The Praeludium or Praeambulum, a prelude, is a free form and one in which Buxtehude excelled. The Praeludium in G major, BuxWV 147, is a fine example of this type of composition, opening, as it does, with a passage for the pedals and an imitative section that leads to the fugal part of the work, to which the earlier passages had served as a quasi-improvisatory prelude. The Praeludium in D major, BuxWV 139, opens with an exchange of arpeggios between the two manuals, before the pedals make their entry, now in dialogue with the manuals. The first fugal subject enters with a repeated note, to be followed by a chordal Adagio and a concluding passage in toccata style, leading to final bars over a sustained tonic pedal. The Praeludium in A minor, BuxWV 152, is relatively conventional. Its inclusion by Handel's Hamburg companion Johann Mattheson in his 1739 Der vollkommene Capellmeister of 1739, where it is wrongly attributed to Froberger, is discussed by Kerala J. Snyder in her authoritative study of Buxtehude (Dietrich Buxtehude: Organist in Lübeck, New York, 1987). In the Phrygian mode, the work opens with a freely composed section, followed by two fugues, one immediately following the other. The second of these is in 3/2 metre and leads to a short freely composed passage. The final example of the form here included, the Praeludium in G minor, BuxWV 149, is unusual in its inclusion of a ciaconna (chaconne), the foundation of which is heard in the pedals in the freely composed opening, leading to a fugal treatment of the ground. There is an Allegro, followed by a Largo, again treating the chaconne bass fugally, combining fugal texture with the traditional variation form.

The chorale, the hymn of German Lutheran worship, provided a thematic repertoire for extension and ornamentation in the organ Chorale Fantasia and in Chorale Preludes, the latter a possible introduction to the hymn itself, although congregations occasionally found the theme that they were supposed to take up elusive.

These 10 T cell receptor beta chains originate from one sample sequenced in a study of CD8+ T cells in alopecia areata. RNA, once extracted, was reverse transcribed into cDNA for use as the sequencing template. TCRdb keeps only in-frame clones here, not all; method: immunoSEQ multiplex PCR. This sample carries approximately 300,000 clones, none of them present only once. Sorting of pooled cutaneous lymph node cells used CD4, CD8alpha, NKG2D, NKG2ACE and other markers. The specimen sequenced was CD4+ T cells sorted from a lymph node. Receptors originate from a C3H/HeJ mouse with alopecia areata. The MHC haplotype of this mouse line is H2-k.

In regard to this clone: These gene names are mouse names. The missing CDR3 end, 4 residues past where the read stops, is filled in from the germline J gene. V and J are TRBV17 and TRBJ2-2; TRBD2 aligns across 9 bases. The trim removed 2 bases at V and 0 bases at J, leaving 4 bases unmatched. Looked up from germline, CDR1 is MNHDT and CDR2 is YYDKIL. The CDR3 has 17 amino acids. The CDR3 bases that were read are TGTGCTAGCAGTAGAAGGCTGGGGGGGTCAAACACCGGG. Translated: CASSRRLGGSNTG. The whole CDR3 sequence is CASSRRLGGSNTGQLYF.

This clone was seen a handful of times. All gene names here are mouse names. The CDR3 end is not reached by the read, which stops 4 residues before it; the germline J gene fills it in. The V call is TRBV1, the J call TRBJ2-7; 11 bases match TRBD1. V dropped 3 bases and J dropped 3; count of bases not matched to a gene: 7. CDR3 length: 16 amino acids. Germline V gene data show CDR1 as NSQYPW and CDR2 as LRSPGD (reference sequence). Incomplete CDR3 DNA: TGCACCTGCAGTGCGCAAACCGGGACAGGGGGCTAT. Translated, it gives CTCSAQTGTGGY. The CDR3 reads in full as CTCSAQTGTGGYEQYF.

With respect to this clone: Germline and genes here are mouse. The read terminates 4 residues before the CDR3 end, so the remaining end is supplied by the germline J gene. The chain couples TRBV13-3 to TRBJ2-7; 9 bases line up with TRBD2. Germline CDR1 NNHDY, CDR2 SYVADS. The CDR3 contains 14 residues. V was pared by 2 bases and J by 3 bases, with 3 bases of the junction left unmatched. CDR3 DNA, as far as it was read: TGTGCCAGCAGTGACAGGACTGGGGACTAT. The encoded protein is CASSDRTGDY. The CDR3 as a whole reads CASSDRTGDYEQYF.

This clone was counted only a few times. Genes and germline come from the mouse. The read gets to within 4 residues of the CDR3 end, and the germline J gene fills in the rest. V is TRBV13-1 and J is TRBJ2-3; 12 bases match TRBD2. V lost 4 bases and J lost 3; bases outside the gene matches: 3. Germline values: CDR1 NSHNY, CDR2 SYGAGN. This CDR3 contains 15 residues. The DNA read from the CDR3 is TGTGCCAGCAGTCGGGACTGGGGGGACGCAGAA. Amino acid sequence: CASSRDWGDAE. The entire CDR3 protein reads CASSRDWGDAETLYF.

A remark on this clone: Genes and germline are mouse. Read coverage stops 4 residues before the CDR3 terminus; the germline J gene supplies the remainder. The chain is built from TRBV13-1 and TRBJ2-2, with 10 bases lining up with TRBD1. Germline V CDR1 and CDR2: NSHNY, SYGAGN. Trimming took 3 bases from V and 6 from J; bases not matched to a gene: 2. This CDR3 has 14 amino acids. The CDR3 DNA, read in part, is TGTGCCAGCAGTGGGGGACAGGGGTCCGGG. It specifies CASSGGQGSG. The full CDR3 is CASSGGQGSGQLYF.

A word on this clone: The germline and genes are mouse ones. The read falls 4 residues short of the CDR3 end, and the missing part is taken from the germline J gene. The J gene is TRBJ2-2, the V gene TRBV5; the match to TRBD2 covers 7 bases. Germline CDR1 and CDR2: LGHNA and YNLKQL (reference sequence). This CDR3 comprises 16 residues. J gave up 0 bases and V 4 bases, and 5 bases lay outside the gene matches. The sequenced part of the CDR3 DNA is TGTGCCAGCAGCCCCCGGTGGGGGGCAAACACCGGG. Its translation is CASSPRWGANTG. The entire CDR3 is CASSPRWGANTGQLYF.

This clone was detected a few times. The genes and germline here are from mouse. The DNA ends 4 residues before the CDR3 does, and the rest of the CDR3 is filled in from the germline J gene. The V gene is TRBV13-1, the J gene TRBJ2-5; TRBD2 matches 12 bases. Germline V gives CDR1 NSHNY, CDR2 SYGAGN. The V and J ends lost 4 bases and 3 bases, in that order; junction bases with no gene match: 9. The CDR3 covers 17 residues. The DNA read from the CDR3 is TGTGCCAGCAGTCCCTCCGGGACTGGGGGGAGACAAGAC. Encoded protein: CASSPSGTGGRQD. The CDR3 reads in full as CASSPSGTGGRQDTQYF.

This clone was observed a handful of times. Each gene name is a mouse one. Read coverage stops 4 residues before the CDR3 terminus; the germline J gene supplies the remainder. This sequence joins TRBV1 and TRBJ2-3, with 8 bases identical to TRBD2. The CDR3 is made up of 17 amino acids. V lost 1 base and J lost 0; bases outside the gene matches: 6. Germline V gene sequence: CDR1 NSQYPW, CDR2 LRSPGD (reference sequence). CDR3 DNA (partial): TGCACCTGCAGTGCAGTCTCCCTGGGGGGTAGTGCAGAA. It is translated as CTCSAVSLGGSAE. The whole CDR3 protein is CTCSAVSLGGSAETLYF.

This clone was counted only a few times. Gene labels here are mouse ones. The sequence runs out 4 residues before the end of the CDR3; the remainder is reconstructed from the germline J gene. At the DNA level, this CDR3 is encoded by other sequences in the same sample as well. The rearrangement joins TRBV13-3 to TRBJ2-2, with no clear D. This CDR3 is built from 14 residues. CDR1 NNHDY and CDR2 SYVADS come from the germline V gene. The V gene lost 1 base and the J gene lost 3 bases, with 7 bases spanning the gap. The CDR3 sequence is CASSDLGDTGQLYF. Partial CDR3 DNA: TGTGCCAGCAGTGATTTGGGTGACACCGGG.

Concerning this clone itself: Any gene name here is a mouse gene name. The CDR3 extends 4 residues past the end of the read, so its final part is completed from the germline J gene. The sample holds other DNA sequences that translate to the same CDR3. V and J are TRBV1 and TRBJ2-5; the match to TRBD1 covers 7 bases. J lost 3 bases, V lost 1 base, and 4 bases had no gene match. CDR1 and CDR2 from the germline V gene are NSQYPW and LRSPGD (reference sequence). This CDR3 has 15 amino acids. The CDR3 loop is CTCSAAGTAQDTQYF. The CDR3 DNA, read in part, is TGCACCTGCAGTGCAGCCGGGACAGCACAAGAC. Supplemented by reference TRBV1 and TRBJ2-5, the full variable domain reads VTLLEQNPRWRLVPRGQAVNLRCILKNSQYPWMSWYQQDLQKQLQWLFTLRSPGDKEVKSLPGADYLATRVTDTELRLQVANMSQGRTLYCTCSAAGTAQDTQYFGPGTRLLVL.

Buxtehude's Magnificat primi toni, BuxWV 203, seems to take part of a Magnificat chant as its basis. It offers four fugal sections, introduced by freely composed passages, in this respect in a form similar to that of the Praeludium. A slower chordal passage leads to the second fugue, in lively gigue rhythm, linked to a third and then a fourth fugue, before the emphatic conclusion. Magnificat noni toni, BuxWV 205, as presented in the Sämtliche Orgelwerke (Collected Organ Works) by Klaus Beckmann, includes two verses, based on the tonus peregrinus. The fact that the two sections are numbered suggests that they may have been used in alternation with the sung verses, as was the custom elsewhere, but Kerala J. Snyder points out that this was likely to have been with the chorale version of the Magnificat rather than with the Latin chant.

BuxWV 191 and BuxWV 192 present two preludes based on the chorale Herr Christ, der einig Gottes Sohn (‘Lord Christ, the only Son of God’), with the ornamented melody in the upper part. The same procedure is followed in Ach Herr, mich armen Sünder, BuxWV 178, (‘Ah Lord, me, a poor sinner’), its melody more familiar, perhaps, as that of O Haupt voll Blut und Wunden (‘O sacred head sore wounded’). Wir danken dir, Herr Jesu Christ, BuxWV 224, (‘We thank thee, Lord Jesus Christ’) anticipates the chorale melody in its first bars and Jesus Christus, unser Heiland, der den Tod überwand, BuxWV 198, (‘Jesus Christ, our Saviour, who overcame death’) can be performed on manuals alone. Gott der Vater wohn uns bei, BuxWV 190, (‘God the Father, dwell with us’) offers a slightly more extended chorale, with varied repetitions of succeeding phrases, again in the upper part.

Keith Anderson